Sometimes motorcycles are designed, sometimes styled, sometimes they’re built with detailed plans, … but every now and then, they just grow. This custom seems to be the result of a challenge, “Let’s see you make something from that!” but in reality, the only challenge came from the builder himself, Dr. Robert Harms, who decided restorations had become “creatively confining and … [he] wanted to engage in projects that required a greater physical and intellectual skill set.” This Indian Kawasaki is just one result.
This is a fun bike, the more you look, the more you see, like the fully functional Ford airbag mounted where the tank would sit (the sensor is on the front fork), the taillight mounted inside a piston, the now solid plunger rear suspension acting as part of the swingarm controlled by a single shock. The list goes on and on.
Who says you need a plan to build a motorcycle? What you need are tools, a parts pile (omelet pan, saucepan), a healthy dose of creativity and a willingness to roll up your sleeves and see what works. Yep, you guessed it, it takes a “doer attitude.”
I’m tempted to call this art, but it’s a fully functional, ergonomically correct motorcycle, so it’s more than just art, but however you classify it, this is cool.
Well, who better to tell you about the bike than the builder?
From Dr. Robert Harms:
All [of my] bikes are fully functional and thoroughly tested. NOTHING is done for appearance only. Nothing is a shortcut because “it’s a show bike” as none of them are shown or displayed. All lights work, they start and stop and the dimensionality and ergonomics are correct and realistic.
Essentially all parts are either made, adapted or extensively modified. Nothing other than hardware comes off the end of a UPS truck. Parts are predominantly cheap and come from a multiplicity of sources and did not necessarily begin their existence on donor motorcycles. My major parts source is probably my lifetime stash, augmented by eBay .
All of this is built alone with the assistance of a 9″ and a 10″ South Bend, a small Enco Mill and a J model Bridgeport.
The Indian Kawasaki
This bike was the least planned in a series of unplanned bikes. I had purchased several new 2007 Kawasaki KLR 650’s that had been in a warehouse fire. After assembling one for my use and parting out two others I was left with a complete new smoke damaged motor. I also had a ’49 Indian Scout plunger frame and a DKW Earles front end in the to-be-used-someday pile.
When I began I had a vague idea of a Scout with the KLR and the DKW front end. It progressed from that point in a 10 month series of twists and turns.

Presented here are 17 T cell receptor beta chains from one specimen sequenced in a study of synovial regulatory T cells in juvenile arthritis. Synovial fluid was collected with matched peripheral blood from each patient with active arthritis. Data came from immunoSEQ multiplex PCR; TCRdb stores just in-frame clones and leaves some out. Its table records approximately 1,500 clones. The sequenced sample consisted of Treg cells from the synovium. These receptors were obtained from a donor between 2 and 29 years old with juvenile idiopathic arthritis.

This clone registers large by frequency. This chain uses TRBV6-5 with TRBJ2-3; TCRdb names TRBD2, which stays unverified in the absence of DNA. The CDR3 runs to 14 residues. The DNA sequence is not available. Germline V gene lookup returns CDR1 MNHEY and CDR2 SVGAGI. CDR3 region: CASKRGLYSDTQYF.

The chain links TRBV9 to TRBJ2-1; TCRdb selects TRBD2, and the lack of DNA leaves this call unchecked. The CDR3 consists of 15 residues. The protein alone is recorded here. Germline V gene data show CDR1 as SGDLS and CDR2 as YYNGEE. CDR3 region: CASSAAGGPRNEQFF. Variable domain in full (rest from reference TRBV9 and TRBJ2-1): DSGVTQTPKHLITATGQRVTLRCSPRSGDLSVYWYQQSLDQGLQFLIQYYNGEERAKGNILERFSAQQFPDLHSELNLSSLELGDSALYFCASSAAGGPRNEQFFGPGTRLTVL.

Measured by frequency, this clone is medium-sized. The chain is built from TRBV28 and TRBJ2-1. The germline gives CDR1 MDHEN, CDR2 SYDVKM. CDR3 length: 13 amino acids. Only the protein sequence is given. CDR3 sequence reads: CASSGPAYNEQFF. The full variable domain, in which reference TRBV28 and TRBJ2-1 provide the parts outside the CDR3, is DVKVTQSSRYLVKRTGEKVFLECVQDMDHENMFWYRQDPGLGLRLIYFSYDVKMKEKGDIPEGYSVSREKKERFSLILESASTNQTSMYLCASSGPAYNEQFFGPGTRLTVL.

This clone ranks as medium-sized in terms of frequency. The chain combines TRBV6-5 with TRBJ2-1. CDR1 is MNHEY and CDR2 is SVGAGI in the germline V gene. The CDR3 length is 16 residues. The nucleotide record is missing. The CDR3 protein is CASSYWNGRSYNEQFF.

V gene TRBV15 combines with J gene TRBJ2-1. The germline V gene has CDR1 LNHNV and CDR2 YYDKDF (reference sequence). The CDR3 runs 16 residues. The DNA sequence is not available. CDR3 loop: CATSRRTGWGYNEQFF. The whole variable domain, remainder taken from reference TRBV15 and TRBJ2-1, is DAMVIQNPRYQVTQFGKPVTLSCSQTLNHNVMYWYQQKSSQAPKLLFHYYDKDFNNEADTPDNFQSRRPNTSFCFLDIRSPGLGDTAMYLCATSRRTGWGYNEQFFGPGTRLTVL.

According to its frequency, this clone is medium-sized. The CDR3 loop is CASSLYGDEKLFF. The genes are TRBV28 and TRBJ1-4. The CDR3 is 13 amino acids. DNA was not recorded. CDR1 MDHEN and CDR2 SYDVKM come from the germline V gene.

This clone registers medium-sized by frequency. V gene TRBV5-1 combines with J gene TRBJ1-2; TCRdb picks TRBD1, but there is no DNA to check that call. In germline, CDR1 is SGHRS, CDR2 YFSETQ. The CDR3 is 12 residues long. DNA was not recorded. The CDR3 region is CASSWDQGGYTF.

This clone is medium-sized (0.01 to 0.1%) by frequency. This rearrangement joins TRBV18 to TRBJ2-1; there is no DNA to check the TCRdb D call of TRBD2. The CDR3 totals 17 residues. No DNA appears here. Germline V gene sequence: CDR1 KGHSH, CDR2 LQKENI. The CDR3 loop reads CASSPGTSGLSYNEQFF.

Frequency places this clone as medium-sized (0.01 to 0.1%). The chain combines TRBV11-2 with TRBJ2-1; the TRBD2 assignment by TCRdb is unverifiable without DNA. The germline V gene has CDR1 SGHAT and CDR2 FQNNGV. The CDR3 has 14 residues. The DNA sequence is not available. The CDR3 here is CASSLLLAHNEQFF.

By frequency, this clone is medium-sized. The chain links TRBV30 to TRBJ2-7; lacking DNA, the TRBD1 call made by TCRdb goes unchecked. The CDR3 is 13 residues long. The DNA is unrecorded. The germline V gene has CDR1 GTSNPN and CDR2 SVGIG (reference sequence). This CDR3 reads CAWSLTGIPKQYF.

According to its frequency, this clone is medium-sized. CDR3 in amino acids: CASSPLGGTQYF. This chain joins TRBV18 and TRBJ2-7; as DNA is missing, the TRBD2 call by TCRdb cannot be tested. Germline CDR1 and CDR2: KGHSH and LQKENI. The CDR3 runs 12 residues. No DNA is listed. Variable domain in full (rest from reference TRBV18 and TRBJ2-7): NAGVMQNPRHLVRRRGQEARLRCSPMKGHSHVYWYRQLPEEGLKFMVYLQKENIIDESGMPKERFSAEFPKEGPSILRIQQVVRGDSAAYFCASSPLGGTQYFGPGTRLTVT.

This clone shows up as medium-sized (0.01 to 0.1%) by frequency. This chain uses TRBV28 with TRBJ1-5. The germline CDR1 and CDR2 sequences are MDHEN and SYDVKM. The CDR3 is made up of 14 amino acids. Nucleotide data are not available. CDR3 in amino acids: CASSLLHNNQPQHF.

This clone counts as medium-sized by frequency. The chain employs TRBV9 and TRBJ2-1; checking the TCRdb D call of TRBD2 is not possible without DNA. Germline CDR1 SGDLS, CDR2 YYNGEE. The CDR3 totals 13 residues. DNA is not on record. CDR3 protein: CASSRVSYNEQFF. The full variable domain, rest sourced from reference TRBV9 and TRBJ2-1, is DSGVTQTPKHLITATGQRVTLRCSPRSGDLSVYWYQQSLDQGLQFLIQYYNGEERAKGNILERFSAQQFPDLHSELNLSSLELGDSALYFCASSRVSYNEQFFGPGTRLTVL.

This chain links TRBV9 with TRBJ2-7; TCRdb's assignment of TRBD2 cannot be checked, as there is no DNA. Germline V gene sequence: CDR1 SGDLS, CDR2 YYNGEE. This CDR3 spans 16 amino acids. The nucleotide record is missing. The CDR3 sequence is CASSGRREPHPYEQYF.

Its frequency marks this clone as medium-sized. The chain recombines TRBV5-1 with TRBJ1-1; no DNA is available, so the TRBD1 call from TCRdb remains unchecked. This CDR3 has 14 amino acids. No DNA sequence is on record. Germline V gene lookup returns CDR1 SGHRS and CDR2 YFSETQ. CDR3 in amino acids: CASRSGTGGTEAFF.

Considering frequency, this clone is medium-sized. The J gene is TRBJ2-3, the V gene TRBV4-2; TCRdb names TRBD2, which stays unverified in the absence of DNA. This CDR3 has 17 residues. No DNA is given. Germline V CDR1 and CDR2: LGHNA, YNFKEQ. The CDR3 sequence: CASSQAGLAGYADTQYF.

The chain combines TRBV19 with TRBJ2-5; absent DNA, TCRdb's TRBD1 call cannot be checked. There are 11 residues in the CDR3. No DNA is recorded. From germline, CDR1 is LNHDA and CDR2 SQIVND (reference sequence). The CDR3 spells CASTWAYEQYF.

The frame was modified to accept the KLR but it became immediately apparent that the tall KLR was not only “too high” but water cooled both of which presented design strictures.
After the aforementioned starts and stops and dead ends, the frame was modified to accept the motor by removing the center backbone tube and replacing it with paired of siamesed tubes that carry the water to and from the side mounted Suzuki radiator. The frame was later converted to swing arm after the OEM Indian plunger rear was welded solid, exorcised from the frame and converted to a swinging section using a KLR rear swingarm pivot. The rear wheel ( Yamaha Seca 19″ front) uses GSXR brakes The rear swingarm (Indian) box assy is now controlled by the sole HD shock which is mounted laterally under the seat. The DKW front end was widened to accept the Seca wheel with GSXR brakes and converted to a leaf spring suspension using a modified trailer spring. The front shocks are fabricated Houdaille style friction units.
The small tank at the top of the frame is the water circulation tank built from a cast aluminum omelet pan sourced from eBay. The rear gas tank (Indian camelback style) was made from sheet aluminum and TIG welded. The toolbox door was originally a derby cover from a damaged 101 Scout primary cover. The actual toolbox , like the headlight (turned from a cast aluminum saucepan) and most other parts were made on site. You may also note the piston taillight (real piston) and the 1927 Matchless shift gate and the dimensionally shrunk “Dawes” cast tractor seat.
Thanks Doc, for the up close look at this amazing bike. Projects like these just motivate more potential builders to get building instead of thinking about it. Very neat. – kneeslider